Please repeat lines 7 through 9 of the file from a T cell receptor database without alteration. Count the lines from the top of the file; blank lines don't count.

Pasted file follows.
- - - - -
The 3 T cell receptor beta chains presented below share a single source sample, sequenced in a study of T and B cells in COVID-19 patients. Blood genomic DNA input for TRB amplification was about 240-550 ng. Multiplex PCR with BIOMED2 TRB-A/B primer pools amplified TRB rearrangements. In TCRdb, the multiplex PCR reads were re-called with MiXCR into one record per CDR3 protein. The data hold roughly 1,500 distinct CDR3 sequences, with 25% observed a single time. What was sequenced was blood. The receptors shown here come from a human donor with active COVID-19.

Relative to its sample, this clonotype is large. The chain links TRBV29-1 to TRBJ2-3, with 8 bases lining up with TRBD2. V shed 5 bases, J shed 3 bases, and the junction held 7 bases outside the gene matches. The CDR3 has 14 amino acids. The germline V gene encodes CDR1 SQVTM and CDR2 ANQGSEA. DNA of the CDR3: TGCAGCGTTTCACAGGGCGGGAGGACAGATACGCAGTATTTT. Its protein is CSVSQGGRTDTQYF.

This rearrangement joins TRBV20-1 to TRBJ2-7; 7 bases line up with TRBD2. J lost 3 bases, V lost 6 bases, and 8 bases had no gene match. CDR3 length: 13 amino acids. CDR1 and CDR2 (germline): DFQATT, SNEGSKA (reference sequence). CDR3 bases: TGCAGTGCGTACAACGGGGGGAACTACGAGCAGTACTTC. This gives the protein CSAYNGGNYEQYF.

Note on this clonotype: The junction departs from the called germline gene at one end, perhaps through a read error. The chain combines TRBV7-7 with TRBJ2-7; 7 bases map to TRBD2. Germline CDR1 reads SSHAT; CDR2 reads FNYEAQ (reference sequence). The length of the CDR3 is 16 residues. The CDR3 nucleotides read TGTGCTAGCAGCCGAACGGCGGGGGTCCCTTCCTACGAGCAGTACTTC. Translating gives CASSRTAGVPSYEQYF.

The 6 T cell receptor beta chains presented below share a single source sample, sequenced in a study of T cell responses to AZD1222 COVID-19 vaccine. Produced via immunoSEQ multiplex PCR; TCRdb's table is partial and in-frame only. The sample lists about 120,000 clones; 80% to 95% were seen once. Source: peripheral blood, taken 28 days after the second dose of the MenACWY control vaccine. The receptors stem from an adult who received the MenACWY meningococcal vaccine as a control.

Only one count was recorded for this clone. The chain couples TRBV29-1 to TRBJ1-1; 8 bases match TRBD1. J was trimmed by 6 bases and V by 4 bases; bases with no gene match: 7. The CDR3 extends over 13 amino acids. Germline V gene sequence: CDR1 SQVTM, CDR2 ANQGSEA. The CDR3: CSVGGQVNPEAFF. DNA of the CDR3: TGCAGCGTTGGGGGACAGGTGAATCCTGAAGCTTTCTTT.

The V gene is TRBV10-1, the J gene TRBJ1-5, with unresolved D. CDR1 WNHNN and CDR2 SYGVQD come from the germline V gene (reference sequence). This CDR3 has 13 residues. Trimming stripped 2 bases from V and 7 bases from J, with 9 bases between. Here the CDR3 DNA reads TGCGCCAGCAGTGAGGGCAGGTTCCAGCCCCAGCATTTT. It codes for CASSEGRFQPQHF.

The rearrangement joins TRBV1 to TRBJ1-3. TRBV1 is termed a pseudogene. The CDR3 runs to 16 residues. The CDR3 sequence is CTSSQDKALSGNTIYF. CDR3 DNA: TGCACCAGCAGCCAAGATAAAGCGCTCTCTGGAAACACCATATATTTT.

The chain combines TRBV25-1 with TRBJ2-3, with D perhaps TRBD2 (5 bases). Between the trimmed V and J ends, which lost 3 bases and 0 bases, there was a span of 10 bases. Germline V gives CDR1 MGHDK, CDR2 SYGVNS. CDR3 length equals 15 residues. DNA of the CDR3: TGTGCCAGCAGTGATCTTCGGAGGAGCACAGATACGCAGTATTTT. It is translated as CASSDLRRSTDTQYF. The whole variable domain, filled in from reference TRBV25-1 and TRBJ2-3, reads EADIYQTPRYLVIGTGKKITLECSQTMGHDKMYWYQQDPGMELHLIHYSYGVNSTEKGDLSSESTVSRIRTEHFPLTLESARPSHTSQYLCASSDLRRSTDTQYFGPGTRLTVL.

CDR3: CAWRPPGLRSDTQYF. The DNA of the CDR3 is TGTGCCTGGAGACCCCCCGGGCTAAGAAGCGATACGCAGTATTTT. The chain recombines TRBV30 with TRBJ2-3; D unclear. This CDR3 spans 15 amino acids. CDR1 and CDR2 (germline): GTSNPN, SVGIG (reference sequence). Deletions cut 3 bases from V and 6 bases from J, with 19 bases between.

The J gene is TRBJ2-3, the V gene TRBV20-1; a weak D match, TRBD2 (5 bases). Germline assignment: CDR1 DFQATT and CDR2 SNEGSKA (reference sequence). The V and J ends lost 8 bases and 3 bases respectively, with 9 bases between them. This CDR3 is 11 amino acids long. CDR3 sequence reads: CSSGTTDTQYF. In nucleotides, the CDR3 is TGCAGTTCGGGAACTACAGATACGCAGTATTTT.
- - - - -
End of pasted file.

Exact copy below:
The V gene is TRBV10-1, the J gene TRBJ1-5, with unresolved D. CDR1 WNHNN and CDR2 SYGVQD come from the germline V gene (reference sequence). This CDR3 has 13 residues. Trimming stripped 2 bases from V and 7 bases from J, with 9 bases between. Here the CDR3 DNA reads TGCGCCAGCAGTGAGGGCAGGTTCCAGCCCCAGCATTTT. It codes for CASSEGRFQPQHF.

The rearrangement joins TRBV1 to TRBJ1-3. TRBV1 is termed a pseudogene. The CDR3 runs to 16 residues. The CDR3 sequence is CTSSQDKALSGNTIYF. CDR3 DNA: TGCACCAGCAGCCAAGATAAAGCGCTCTCTGGAAACACCATATATTTT.

The chain combines TRBV25-1 with TRBJ2-3, with D perhaps TRBD2 (5 bases). Between the trimmed V and J ends, which lost 3 bases and 0 bases, there was a span of 10 bases. Germline V gives CDR1 MGHDK, CDR2 SYGVNS. CDR3 length equals 15 residues. DNA of the CDR3: TGTGCCAGCAGTGATCTTCGGAGGAGCACAGATACGCAGTATTTT. It is translated as CASSDLRRSTDTQYF. The whole variable domain, filled in from reference TRBV25-1 and TRBJ2-3, reads EADIYQTPRYLVIGTGKKITLECSQTMGHDKMYWYQQDPGMELHLIHYSYGVNSTEKGDLSSESTVSRIRTEHFPLTLESARPSHTSQYLCASSDLRRSTDTQYFGPGTRLTVL.